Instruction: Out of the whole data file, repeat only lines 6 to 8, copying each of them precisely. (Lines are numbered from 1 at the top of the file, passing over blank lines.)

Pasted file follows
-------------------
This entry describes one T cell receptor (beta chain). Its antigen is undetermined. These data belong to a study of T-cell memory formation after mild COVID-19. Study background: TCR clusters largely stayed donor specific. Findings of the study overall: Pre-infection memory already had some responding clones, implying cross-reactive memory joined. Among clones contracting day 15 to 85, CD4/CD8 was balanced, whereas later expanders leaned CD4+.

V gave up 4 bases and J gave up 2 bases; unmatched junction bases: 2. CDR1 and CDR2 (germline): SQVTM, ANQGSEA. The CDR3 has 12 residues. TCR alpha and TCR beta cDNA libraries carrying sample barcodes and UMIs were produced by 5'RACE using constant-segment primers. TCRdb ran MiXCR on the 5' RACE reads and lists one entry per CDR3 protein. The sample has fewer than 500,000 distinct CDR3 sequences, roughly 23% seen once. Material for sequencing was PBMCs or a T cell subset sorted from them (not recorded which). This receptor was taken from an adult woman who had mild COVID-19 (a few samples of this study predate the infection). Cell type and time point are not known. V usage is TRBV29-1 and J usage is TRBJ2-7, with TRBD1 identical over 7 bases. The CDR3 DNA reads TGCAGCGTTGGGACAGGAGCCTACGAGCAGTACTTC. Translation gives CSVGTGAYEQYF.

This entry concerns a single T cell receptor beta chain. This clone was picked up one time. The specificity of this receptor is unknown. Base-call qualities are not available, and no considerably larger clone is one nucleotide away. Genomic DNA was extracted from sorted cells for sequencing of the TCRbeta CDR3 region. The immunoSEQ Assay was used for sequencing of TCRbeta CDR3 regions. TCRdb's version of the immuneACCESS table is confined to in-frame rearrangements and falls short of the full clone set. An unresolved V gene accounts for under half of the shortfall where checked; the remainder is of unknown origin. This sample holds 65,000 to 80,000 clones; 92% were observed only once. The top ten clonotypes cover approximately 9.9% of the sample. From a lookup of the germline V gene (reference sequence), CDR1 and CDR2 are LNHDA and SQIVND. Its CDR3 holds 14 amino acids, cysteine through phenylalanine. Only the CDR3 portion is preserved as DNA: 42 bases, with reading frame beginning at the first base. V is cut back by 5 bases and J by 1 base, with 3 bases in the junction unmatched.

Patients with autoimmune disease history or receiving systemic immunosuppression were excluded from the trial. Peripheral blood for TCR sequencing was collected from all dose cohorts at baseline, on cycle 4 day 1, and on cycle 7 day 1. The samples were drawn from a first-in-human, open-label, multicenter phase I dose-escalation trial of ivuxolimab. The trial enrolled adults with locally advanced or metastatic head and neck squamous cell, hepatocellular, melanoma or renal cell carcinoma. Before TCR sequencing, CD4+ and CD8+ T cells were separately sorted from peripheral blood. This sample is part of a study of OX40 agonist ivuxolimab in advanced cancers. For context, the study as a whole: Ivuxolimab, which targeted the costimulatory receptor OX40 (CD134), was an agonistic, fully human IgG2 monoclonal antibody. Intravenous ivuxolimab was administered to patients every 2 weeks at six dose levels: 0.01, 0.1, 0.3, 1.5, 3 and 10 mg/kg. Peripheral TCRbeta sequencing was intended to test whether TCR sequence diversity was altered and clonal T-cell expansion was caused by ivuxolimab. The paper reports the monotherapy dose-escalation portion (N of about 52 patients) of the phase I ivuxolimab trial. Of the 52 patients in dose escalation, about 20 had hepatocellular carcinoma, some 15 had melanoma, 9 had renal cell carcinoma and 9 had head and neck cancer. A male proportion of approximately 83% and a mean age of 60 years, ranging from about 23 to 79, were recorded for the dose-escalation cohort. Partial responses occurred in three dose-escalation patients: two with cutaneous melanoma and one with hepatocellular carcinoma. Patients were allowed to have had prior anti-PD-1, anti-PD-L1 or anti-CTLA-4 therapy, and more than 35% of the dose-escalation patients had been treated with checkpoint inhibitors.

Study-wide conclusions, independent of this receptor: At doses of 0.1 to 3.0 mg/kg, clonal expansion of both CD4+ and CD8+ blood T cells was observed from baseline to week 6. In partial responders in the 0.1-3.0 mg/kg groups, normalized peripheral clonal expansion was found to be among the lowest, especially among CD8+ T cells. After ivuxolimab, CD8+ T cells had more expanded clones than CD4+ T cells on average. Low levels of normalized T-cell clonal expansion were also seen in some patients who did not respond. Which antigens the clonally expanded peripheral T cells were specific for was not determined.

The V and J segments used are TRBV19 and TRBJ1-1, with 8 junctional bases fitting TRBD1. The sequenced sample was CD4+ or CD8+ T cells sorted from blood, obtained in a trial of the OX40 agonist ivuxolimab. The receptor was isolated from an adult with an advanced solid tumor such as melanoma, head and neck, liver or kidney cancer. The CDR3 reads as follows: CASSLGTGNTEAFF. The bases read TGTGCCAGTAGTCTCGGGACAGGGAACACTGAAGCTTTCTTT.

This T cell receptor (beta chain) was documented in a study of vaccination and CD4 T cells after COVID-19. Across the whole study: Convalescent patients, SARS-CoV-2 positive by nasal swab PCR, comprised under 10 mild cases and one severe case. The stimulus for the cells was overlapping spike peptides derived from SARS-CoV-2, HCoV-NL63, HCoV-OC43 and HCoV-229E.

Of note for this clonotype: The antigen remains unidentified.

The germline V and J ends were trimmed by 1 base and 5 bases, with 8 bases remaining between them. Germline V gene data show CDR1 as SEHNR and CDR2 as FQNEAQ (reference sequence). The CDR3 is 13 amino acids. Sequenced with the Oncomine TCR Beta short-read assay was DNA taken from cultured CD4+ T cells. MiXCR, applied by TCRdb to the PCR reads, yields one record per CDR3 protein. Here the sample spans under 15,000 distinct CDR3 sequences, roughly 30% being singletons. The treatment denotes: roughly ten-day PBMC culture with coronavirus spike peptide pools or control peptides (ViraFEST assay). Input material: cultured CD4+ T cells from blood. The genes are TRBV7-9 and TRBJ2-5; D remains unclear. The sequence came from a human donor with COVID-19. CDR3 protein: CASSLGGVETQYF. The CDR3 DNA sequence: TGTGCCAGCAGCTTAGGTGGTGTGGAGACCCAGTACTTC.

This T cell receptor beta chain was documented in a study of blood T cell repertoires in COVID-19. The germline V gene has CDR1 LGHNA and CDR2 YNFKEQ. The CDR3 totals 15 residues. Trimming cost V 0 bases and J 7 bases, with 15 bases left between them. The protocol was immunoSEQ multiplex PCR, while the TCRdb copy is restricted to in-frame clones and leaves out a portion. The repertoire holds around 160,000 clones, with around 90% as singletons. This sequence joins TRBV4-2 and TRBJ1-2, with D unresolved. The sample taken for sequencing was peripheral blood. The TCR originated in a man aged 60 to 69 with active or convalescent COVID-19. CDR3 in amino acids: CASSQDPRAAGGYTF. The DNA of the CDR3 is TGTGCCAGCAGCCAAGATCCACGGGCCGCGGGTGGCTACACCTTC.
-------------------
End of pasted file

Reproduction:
The V and J segments used are TRBV19 and TRBJ1-1, with 8 junctional bases fitting TRBD1. The sequenced sample was CD4+ or CD8+ T cells sorted from blood, obtained in a trial of the OX40 agonist ivuxolimab. The receptor was isolated from an adult with an advanced solid tumor such as melanoma, head and neck, liver or kidney cancer. The CDR3 reads as follows: CASSLGTGNTEAFF. The bases read TGTGCCAGTAGTCTCGGGACAGGGAACACTGAAGCTTTCTTT.

This T cell receptor (beta chain) was documented in a study of vaccination and CD4 T cells after COVID-19. Across the whole study: Convalescent patients, SARS-CoV-2 positive by nasal swab PCR, comprised under 10 mild cases and one severe case. The stimulus for the cells was overlapping spike peptides derived from SARS-CoV-2, HCoV-NL63, HCoV-OC43 and HCoV-229E.

Of note for this clonotype: The antigen remains unidentified.